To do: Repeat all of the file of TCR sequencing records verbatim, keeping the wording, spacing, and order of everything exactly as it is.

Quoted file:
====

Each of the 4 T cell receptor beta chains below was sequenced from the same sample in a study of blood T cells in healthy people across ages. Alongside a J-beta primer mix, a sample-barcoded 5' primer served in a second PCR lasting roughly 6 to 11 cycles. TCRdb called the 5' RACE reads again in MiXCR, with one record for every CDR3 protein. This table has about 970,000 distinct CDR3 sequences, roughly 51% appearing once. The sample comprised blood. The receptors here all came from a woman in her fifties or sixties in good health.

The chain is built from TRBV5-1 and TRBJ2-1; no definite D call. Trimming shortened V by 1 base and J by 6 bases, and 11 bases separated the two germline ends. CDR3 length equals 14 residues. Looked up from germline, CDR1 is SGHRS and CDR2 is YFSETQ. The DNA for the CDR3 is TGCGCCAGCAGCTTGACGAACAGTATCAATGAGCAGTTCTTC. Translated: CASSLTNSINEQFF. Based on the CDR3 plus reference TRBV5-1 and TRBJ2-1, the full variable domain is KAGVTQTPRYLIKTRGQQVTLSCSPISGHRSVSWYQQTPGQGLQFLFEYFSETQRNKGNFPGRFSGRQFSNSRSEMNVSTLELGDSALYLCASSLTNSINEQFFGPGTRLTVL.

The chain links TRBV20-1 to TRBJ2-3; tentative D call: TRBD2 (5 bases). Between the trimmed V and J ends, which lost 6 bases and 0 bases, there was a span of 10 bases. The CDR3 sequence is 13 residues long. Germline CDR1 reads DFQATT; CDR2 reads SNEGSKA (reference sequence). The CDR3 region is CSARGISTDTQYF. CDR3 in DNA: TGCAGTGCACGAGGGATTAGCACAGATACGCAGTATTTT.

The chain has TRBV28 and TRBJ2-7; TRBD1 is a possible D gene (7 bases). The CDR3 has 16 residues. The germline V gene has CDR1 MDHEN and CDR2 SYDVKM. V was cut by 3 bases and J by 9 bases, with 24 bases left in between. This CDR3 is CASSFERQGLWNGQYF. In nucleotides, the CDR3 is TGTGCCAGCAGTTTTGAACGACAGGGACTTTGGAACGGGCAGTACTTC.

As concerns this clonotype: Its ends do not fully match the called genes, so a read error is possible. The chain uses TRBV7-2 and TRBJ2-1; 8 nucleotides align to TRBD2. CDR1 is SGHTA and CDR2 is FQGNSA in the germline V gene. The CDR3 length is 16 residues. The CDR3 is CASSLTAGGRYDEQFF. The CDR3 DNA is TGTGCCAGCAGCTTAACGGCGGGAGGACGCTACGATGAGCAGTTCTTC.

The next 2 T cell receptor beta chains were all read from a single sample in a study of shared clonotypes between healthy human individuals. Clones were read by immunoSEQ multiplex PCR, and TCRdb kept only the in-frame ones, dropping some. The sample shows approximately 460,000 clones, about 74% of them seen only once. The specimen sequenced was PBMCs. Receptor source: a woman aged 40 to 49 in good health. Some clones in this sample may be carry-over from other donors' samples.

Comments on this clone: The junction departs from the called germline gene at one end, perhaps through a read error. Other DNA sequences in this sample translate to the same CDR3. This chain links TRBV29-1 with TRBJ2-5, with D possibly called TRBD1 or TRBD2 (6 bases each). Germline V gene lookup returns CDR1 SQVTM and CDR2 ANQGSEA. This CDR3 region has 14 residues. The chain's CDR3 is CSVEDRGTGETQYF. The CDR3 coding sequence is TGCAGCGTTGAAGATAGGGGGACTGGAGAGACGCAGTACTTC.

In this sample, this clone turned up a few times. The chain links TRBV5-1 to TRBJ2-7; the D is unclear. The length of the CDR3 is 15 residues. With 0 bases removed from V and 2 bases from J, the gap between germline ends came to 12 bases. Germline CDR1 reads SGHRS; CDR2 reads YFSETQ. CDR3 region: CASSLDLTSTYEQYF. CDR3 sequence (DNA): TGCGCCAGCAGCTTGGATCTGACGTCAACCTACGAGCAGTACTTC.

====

Each of the 4 T cell receptor beta chains below was sequenced from the same sample in a study of blood T cells in healthy people across ages. Alongside a J-beta primer mix, a sample-barcoded 5' primer served in a second PCR lasting roughly 6 to 11 cycles. TCRdb called the 5' RACE reads again in MiXCR, with one record for every CDR3 protein. This table has about 970,000 distinct CDR3 sequences, roughly 51% appearing once. The sample comprised blood. The receptors here all came from a woman in her fifties or sixties in good health.

The chain is built from TRBV5-1 and TRBJ2-1; no definite D call. Trimming shortened V by 1 base and J by 6 bases, and 11 bases separated the two germline ends. CDR3 length equals 14 residues. Looked up from germline, CDR1 is SGHRS and CDR2 is YFSETQ. The DNA for the CDR3 is TGCGCCAGCAGCTTGACGAACAGTATCAATGAGCAGTTCTTC. Translated: CASSLTNSINEQFF. Based on the CDR3 plus reference TRBV5-1 and TRBJ2-1, the full variable domain is KAGVTQTPRYLIKTRGQQVTLSCSPISGHRSVSWYQQTPGQGLQFLFEYFSETQRNKGNFPGRFSGRQFSNSRSEMNVSTLELGDSALYLCASSLTNSINEQFFGPGTRLTVL.

The chain links TRBV20-1 to TRBJ2-3; tentative D call: TRBD2 (5 bases). Between the trimmed V and J ends, which lost 6 bases and 0 bases, there was a span of 10 bases. The CDR3 sequence is 13 residues long. Germline CDR1 reads DFQATT; CDR2 reads SNEGSKA (reference sequence). The CDR3 region is CSARGISTDTQYF. CDR3 in DNA: TGCAGTGCACGAGGGATTAGCACAGATACGCAGTATTTT.

The chain has TRBV28 and TRBJ2-7; TRBD1 is a possible D gene (7 bases). The CDR3 has 16 residues. The germline V gene has CDR1 MDHEN and CDR2 SYDVKM. V was cut by 3 bases and J by 9 bases, with 24 bases left in between. This CDR3 is CASSFERQGLWNGQYF. In nucleotides, the CDR3 is TGTGCCAGCAGTTTTGAACGACAGGGACTTTGGAACGGGCAGTACTTC.

As concerns this clonotype: Its ends do not fully match the called genes, so a read error is possible. The chain uses TRBV7-2 and TRBJ2-1; 8 nucleotides align to TRBD2. CDR1 is SGHTA and CDR2 is FQGNSA in the germline V gene. The CDR3 length is 16 residues. The CDR3 is CASSLTAGGRYDEQFF. The CDR3 DNA is TGTGCCAGCAGCTTAACGGCGGGAGGACGCTACGATGAGCAGTTCTTC.

The next 2 T cell receptor beta chains were all read from a single sample in a study of shared clonotypes between healthy human individuals. Clones were read by immunoSEQ multiplex PCR, and TCRdb kept only the in-frame ones, dropping some. The sample shows approximately 460,000 clones, about 74% of them seen only once. The specimen sequenced was PBMCs. Receptor source: a woman aged 40 to 49 in good health. Some clones in this sample may be carry-over from other donors' samples.

Comments on this clone: The junction departs from the called germline gene at one end, perhaps through a read error. Other DNA sequences in this sample translate to the same CDR3. This chain links TRBV29-1 with TRBJ2-5, with D possibly called TRBD1 or TRBD2 (6 bases each). Germline V gene lookup returns CDR1 SQVTM and CDR2 ANQGSEA. This CDR3 region has 14 residues. The chain's CDR3 is CSVEDRGTGETQYF. The CDR3 coding sequence is TGCAGCGTTGAAGATAGGGGGACTGGAGAGACGCAGTACTTC.

In this sample, this clone turned up a few times. The chain links TRBV5-1 to TRBJ2-7; the D is unclear. The length of the CDR3 is 15 residues. With 0 bases removed from V and 2 bases from J, the gap between germline ends came to 12 bases. Germline CDR1 reads SGHRS; CDR2 reads YFSETQ. CDR3 region: CASSLDLTSTYEQYF. CDR3 sequence (DNA): TGCGCCAGCAGCTTGGATCTGACGTCAACCTACGAGCAGTACTTC.